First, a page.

• Steve Tobias

      Good on you for following up with the misguided customer when you seen him return to smoking. Vape stores need to ensure they pass on good advice. Advice has a ripple effect and the bad advice gets passed on with the good. I hope he returned to Vaping and is well on the way to leaving cigarettes in the past.

  • Denise Mansi Koundry

    I smoked for 38 years, in the end almost 3packs a day. I had quit several times but always came back. I started vaping on the gas store models and quit the same week, I’ve moved on to much better models with great choices in liquids. It’s been a little more than 3 yrs and I’ll never go back. I know it’s safer and more healthy, I no longer even use nicotine. I’m back to walking and have lost 30 lbs. Keep the Government out of my life!

  • Steve Tobias

    I have been Vaping for 5 months after a 35+ year stint of allowing cigarettes to poison me and those around me. After 6 weeks of Vaping the “pen” style e-cigs I went whole hog and purchased a couple of mods and a few RTA’s, I am now totally hooked on DIY … Juices, Coils, Wicks whatever it takes I make it all and save a bloody fortune, even buying over 125 different flavour concentrates, not only is my pocket healthier but so am I, weeks after starting to Vape, my taste buds came alive, then my nostrils started asking wtf!!! I can smell??? Blood started circulating better after 4 months and there is no risk for anyone around me. Wake up people, Vaping is the bomb, it the future for health to any smoker….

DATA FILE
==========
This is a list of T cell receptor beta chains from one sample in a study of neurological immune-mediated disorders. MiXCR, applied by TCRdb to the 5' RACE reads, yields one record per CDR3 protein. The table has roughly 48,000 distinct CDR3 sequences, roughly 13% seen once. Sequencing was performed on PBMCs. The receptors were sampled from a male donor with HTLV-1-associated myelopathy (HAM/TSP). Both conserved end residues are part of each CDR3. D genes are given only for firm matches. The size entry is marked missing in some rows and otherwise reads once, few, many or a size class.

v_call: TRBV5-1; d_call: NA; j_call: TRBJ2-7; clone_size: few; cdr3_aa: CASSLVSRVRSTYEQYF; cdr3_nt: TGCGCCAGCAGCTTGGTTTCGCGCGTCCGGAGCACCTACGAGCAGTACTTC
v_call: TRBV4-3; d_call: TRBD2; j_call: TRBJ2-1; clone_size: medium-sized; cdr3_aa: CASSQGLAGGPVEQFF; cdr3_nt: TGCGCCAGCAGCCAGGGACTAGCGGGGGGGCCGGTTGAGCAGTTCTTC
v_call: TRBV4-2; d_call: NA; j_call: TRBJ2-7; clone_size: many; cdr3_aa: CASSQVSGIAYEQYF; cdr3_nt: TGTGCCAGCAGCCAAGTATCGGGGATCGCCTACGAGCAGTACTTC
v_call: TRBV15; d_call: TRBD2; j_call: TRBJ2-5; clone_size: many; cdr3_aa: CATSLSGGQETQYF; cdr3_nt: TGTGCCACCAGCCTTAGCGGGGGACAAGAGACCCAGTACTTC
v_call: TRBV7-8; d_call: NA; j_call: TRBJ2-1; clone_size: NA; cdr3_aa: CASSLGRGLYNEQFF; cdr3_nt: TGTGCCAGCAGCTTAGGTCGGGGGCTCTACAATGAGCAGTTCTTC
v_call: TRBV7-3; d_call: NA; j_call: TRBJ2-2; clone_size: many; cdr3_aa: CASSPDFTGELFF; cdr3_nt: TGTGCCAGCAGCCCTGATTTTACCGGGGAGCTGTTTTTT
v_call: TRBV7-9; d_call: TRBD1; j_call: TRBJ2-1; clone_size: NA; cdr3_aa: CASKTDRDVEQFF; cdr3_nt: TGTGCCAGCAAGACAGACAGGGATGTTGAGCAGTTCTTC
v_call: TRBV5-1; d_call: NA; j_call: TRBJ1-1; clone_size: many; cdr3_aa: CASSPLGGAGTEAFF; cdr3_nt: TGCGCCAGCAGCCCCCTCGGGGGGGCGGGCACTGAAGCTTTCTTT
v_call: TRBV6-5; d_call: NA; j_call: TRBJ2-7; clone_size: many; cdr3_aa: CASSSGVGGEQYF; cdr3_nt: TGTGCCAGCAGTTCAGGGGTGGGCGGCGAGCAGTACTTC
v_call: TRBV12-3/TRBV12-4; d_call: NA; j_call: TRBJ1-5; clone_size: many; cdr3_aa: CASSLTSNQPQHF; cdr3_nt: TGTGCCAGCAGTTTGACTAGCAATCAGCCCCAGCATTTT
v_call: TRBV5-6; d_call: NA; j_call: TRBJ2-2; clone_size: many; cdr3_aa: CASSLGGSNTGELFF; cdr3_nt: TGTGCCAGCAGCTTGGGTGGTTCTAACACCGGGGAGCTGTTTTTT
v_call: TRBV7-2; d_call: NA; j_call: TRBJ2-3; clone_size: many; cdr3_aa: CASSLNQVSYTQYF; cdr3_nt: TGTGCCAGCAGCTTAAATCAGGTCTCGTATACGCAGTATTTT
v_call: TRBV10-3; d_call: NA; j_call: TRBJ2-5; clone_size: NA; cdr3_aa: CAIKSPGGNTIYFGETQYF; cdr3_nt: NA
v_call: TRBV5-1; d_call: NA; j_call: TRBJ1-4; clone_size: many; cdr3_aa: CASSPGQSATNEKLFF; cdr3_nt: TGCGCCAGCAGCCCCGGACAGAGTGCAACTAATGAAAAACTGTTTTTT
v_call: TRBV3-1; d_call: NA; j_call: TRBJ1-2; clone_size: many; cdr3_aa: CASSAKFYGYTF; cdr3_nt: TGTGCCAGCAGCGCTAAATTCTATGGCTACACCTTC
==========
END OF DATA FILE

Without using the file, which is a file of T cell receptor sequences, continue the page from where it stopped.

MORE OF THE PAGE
• Peter Ward

    After 34 years as a smoker and numerous attempts to stop using everything from cold turkey to Champix I finally quit 10 weeks ago with an e-cig, I now use a box mod and will NEVER go back to smoking. I’m consistently reducing my nicotine and will be on 0mg in a few weeks. I will continue to vape once I have eradicated nicotine from my life because I enjoy it, far more than I ever did smoking.

    • Jim McDonald

      Congratulations and thanks for sharing your story. I also tried to quickly reduce my nic when I quit, and discovered that for me vaping wasn’t as good without nicotine. But a lot of people are able to do what you’re doing without missing the nic like I did. Either way, glad you’re not smoking!